In reading about Benjamin Franklin during his 300th birthday year, I was fascinated to learn about his list of thirteen virtues which he painstakingly worked to improve on, one week at a time. His list included: Temperance, Resolution, Frugality, Industry, Sincerity, Moderation and Tranquility and ORDER. He worked on one virtue each week and recorded his success at the end of each day. I couldn’t help but smile when he made this entry in his journal:

“My scheme of ORDER gave me the most trouble. Order, with regard to places for things, papers, etc. I found extremely (sic) difficult to acquire. I had not been early accustomed to it and this article cost me so much painful attention and faults and it vexed me so much because I made so little progress in amendment and had such frequent relapses that I was almost ready to give up the attempt and content myself with a faulty character in that respect…but instead decided that a benevolent man should allow a few faults in himself.”

Reading this made me think that if this man, without even a crying baby, a two year old tantrum, lost homework, fighting kids or creative teenagers to deal with, can forgive and console himself, so should we!

Although keeping things in order…just enough to keep my thoughts in order was a constant struggle, I do think we need to realize that there are ages of mothering when “order” is nice but not entirely possible or absolutely necessary to our happiness. This month, try to enjoy the chaos! Here is an idea for each child-age-group.

1. Preschoolers: Get a laundry bag…draw on eyes, a nose and use the drawstring for a mouth. Introduce the laundry bag as “Gunny Bag” who lives in the attic (or a closet) and swoops down unannounced and is starving for left-out toys and clothes. He eats them and then goes back to the attic until Saturday when he “regurgitates” and the child can retrieve his toys and clothes. If gunny bag gets them twice though, they go off to the charity store! The kids will have a love-hate relationship with Gunny Bag when you put your hand behind your ear when you survey the mess and say, “I think I hear Gunny Bag coming!” The ensuing scramble to clean up is fun to behold!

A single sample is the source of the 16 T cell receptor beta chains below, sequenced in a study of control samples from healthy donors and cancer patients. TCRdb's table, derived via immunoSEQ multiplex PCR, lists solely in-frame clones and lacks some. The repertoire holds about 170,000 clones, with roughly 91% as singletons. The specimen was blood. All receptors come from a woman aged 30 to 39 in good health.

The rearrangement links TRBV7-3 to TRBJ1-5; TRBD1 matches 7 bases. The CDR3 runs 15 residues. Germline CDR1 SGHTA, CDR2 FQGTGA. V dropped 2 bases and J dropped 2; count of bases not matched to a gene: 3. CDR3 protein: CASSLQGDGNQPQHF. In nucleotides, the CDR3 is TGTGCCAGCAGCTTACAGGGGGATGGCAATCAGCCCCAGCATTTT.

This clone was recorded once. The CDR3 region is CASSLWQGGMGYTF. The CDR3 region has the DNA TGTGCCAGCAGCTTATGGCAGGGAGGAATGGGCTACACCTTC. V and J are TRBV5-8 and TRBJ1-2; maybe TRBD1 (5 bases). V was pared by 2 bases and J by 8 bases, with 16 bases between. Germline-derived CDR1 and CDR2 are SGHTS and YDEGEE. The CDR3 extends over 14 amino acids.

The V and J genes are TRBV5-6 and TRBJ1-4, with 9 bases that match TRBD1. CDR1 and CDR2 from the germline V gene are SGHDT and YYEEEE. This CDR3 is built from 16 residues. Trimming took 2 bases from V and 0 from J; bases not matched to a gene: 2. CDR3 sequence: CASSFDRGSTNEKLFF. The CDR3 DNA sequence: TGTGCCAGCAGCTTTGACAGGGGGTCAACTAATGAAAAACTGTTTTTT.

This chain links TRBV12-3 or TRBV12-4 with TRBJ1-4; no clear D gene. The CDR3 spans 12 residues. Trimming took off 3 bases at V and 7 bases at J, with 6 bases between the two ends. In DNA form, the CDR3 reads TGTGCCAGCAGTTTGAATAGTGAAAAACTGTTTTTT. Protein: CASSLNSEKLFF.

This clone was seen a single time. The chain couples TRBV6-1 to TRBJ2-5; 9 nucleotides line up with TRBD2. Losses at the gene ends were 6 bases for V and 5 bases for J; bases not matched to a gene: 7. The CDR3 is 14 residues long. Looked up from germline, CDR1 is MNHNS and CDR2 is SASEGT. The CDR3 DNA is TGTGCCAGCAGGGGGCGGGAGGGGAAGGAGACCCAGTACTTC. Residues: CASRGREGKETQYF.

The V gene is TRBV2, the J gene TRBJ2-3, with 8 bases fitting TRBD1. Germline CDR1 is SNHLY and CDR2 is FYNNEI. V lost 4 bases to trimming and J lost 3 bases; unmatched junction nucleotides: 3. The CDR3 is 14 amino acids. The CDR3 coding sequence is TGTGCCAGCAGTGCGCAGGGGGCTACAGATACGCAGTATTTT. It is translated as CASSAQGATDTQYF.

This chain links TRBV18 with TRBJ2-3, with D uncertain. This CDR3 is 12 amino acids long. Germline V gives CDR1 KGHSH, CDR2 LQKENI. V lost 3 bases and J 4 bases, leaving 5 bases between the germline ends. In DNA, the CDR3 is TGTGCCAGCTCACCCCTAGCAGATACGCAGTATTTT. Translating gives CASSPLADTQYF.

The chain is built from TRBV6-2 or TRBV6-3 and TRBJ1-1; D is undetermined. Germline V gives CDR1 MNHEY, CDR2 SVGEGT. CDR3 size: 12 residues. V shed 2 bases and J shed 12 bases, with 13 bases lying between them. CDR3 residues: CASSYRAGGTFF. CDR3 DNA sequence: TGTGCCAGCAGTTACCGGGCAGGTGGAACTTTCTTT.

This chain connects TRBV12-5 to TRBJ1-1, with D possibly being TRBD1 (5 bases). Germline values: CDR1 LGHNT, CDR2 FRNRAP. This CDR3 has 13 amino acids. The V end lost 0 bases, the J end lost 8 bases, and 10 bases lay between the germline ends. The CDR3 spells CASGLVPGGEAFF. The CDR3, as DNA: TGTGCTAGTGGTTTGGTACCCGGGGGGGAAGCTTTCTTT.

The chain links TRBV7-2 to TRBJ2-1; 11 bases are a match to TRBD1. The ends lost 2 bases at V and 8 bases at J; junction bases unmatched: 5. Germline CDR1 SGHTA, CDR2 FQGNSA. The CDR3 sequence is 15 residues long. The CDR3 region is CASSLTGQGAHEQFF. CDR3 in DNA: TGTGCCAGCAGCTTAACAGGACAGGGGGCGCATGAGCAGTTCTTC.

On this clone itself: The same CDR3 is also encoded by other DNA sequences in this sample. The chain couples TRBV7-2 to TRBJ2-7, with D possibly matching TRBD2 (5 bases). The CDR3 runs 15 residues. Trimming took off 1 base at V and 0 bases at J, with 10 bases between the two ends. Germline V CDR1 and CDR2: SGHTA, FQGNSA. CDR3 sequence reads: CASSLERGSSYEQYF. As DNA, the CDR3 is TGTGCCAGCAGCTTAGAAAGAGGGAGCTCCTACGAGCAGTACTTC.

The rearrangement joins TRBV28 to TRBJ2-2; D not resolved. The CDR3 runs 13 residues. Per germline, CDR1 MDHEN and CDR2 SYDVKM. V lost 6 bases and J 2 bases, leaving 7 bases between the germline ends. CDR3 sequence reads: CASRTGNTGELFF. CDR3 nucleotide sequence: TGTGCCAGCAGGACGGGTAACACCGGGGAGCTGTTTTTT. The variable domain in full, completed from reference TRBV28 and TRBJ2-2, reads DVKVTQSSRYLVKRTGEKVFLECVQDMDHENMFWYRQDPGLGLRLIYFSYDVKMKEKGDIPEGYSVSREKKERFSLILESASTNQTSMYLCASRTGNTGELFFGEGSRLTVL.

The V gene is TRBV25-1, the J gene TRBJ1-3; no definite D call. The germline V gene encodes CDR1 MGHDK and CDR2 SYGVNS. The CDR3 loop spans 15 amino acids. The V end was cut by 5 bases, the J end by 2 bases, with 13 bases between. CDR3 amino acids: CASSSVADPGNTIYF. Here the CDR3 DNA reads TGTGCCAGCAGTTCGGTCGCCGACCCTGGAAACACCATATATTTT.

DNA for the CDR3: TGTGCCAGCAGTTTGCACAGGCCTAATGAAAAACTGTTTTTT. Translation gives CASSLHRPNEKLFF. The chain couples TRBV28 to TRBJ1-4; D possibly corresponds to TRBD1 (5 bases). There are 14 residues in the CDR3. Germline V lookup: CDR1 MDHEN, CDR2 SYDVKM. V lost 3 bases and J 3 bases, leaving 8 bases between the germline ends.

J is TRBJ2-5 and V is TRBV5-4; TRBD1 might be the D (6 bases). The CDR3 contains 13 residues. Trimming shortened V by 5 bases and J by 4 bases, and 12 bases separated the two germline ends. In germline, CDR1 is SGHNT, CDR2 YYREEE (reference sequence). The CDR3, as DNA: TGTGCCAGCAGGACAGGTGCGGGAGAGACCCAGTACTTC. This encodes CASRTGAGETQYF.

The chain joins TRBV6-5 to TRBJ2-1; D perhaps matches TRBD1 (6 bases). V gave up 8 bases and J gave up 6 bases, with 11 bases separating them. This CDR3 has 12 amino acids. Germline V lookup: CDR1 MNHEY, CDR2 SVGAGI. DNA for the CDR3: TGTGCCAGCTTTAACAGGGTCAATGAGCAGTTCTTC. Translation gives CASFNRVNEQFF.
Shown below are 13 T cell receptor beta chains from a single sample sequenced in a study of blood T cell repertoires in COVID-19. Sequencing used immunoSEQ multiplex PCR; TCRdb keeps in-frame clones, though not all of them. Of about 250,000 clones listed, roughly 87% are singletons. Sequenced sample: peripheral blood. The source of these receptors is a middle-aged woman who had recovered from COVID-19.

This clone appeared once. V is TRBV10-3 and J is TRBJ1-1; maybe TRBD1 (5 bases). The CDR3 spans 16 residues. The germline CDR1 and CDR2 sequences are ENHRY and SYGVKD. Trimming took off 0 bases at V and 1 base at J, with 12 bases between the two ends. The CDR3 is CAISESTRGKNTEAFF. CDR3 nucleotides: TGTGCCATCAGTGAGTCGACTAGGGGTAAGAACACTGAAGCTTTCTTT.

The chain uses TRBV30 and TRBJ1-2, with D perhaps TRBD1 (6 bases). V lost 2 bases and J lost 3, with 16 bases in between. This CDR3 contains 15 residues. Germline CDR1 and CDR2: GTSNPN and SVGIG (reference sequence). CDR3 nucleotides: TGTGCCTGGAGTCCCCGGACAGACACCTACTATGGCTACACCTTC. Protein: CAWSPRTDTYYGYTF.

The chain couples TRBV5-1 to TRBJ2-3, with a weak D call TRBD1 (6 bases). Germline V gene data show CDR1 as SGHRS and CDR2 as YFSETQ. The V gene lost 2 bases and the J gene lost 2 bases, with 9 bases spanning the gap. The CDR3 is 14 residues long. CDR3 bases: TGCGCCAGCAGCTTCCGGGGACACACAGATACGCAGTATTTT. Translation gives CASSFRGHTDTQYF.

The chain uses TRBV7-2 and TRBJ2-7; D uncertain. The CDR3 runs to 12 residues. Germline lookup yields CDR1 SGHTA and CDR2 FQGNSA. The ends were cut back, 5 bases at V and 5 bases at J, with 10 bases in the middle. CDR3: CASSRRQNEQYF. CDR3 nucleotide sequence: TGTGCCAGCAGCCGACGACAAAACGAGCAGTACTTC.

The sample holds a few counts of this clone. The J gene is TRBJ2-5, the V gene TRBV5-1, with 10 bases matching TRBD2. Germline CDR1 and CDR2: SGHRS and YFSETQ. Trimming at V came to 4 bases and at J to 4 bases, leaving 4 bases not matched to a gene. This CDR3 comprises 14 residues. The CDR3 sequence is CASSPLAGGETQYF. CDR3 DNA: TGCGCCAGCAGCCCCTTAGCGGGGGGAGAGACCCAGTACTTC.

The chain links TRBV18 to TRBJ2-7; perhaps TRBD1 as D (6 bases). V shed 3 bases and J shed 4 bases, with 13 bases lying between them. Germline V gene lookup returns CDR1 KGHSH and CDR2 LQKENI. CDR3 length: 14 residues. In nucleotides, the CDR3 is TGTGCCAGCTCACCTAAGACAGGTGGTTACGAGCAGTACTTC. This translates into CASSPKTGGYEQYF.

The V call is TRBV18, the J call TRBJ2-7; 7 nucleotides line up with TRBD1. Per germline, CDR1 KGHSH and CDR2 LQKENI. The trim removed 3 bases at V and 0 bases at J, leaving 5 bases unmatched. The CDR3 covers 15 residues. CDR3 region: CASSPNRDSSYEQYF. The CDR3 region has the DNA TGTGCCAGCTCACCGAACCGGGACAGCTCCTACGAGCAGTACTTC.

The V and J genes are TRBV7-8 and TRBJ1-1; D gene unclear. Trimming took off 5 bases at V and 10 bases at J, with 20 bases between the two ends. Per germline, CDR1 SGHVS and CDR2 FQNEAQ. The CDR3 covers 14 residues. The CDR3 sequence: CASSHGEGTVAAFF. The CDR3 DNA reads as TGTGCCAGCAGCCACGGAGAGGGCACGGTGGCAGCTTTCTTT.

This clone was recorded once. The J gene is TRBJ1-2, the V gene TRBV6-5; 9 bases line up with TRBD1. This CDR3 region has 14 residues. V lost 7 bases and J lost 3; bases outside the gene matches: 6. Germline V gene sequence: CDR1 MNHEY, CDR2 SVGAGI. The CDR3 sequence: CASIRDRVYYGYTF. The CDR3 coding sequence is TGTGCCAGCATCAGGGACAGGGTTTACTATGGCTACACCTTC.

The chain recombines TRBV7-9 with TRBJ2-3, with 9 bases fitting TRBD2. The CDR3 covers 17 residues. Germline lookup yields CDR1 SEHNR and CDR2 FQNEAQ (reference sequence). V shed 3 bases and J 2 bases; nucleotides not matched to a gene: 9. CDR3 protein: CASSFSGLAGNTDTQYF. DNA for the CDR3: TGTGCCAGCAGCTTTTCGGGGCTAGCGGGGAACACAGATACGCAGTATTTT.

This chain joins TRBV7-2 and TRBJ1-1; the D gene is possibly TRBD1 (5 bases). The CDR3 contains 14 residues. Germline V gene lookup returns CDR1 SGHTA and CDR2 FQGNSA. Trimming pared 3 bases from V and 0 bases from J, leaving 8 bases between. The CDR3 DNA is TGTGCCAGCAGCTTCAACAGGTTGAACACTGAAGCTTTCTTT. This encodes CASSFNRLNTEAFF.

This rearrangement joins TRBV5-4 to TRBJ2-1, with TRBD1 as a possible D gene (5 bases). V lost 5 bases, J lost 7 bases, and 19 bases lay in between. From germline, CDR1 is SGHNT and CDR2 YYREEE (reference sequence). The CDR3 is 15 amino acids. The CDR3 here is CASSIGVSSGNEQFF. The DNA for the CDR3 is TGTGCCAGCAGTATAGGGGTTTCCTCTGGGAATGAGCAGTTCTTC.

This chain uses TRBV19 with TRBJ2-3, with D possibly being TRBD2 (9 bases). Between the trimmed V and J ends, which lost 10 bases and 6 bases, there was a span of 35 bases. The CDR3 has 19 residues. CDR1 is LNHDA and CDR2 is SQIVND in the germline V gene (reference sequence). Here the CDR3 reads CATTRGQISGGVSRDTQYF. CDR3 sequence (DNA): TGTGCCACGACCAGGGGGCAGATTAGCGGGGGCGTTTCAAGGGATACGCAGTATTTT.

2. Elementary Age: (This is one of about 85 ideas we used through the years that worked pretty well.) Put a basket in the kitchen and drop anything left out in the basket. The only way to get their items back is to pay for them out of their own money. You decide on the amount. It could be from twenty five cents to a dollar depending on the number of children you have and the amount you want to have by the next week when you use the money to pay for treats for your family meeting or family outing.

3. Teenagers: Tell them that you don’t give a darn about the way their room looks during the week as long as something doesn’t fall out at you when you open the door BUT that they will not be going out on the weekend until their room is clean. That everyday nagging just isn’t worth putting your relationship on the rocks!

Good luck and remember: “A benevolent woman should allow a few faults in herself”…especially when it comes to ORDER!